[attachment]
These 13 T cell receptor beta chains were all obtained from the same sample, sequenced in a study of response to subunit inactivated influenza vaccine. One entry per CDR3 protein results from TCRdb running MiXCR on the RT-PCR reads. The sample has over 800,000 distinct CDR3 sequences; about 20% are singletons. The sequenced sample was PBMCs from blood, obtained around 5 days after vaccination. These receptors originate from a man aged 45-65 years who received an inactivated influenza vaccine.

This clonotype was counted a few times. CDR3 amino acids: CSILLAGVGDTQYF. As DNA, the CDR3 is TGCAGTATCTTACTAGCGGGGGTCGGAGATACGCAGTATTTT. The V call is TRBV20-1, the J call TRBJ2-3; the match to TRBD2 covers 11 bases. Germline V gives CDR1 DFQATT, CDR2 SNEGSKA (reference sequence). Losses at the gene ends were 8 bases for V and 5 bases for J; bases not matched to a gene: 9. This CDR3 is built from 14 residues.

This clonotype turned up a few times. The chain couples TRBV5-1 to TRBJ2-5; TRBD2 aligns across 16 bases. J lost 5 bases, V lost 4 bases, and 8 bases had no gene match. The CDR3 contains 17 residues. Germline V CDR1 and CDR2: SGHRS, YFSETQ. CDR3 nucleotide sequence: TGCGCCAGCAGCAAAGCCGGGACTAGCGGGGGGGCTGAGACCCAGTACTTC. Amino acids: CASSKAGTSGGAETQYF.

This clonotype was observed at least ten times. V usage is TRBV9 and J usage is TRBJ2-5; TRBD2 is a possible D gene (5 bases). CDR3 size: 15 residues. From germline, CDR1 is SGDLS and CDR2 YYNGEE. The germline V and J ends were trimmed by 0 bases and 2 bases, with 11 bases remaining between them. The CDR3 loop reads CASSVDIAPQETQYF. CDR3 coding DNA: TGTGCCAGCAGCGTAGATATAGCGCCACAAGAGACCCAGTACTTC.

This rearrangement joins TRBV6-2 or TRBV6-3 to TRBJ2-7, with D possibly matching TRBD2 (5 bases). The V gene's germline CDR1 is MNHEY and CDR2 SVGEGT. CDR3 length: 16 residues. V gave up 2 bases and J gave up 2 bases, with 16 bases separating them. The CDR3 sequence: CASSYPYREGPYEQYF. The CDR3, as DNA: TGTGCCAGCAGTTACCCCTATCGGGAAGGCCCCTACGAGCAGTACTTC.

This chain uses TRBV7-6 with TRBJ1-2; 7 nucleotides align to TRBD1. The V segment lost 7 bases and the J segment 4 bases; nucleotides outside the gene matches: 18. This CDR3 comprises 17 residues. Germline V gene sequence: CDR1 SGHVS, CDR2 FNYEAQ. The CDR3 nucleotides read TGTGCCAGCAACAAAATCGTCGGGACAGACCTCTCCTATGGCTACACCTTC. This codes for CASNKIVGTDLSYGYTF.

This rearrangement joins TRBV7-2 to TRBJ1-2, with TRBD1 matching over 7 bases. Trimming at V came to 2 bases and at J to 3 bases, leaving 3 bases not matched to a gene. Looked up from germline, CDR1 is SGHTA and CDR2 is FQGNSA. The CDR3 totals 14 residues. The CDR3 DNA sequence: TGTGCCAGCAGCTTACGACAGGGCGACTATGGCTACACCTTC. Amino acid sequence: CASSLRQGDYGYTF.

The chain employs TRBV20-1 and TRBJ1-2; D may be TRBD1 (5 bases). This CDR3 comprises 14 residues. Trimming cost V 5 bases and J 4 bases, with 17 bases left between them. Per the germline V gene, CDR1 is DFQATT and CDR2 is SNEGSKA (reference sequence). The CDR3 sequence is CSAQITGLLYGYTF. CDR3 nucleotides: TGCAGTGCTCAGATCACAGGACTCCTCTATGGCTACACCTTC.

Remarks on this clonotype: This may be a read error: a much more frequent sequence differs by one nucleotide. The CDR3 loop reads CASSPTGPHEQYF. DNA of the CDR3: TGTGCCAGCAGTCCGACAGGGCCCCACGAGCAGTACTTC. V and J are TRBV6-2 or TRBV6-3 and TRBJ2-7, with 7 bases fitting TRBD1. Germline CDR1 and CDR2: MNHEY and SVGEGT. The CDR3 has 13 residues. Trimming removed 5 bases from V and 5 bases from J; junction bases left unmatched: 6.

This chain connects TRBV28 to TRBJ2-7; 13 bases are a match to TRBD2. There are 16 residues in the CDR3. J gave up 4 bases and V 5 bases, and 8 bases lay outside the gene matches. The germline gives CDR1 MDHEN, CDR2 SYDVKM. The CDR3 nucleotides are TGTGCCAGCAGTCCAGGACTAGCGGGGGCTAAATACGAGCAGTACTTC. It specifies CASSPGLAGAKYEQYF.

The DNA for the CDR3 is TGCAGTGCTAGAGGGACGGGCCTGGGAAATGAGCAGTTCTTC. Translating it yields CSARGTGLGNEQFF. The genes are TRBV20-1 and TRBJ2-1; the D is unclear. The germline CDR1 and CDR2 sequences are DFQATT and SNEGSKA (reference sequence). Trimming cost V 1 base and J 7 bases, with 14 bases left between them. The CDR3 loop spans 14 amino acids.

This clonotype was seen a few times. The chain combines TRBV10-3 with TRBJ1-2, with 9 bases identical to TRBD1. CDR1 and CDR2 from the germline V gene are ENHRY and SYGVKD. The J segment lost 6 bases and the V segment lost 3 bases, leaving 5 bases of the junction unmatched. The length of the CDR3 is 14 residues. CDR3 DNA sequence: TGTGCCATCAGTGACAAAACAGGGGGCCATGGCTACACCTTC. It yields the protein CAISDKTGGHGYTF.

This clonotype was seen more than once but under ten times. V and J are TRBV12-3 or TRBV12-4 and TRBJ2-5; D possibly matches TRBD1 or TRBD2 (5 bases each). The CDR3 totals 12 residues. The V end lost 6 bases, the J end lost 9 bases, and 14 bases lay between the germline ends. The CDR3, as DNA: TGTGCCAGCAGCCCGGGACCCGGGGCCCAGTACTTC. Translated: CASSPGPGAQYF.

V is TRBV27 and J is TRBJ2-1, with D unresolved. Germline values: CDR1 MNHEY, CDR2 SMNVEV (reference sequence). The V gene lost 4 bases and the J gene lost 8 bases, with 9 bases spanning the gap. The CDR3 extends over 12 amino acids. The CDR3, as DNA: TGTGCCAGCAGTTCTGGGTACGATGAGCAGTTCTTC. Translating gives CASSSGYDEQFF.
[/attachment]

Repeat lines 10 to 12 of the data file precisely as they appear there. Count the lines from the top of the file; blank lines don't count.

This chain connects TRBV28 to TRBJ2-7; 13 bases are a match to TRBD2. There are 16 residues in the CDR3. J gave up 4 bases and V 5 bases, and 8 bases lay outside the gene matches. The germline gives CDR1 MDHEN, CDR2 SYDVKM. The CDR3 nucleotides are TGTGCCAGCAGTCCAGGACTAGCGGGGGCTAAATACGAGCAGTACTTC. It specifies CASSPGLAGAKYEQYF.

The DNA for the CDR3 is TGCAGTGCTAGAGGGACGGGCCTGGGAAATGAGCAGTTCTTC. Translating it yields CSARGTGLGNEQFF. The genes are TRBV20-1 and TRBJ2-1; the D is unclear. The germline CDR1 and CDR2 sequences are DFQATT and SNEGSKA (reference sequence). Trimming cost V 1 base and J 7 bases, with 14 bases left between them. The CDR3 loop spans 14 amino acids.

This clonotype was seen a few times. The chain combines TRBV10-3 with TRBJ1-2, with 9 bases identical to TRBD1. CDR1 and CDR2 from the germline V gene are ENHRY and SYGVKD. The J segment lost 6 bases and the V segment lost 3 bases, leaving 5 bases of the junction unmatched. The length of the CDR3 is 14 residues. CDR3 DNA sequence: TGTGCCATCAGTGACAAAACAGGGGGCCATGGCTACACCTTC. It yields the protein CAISDKTGGHGYTF.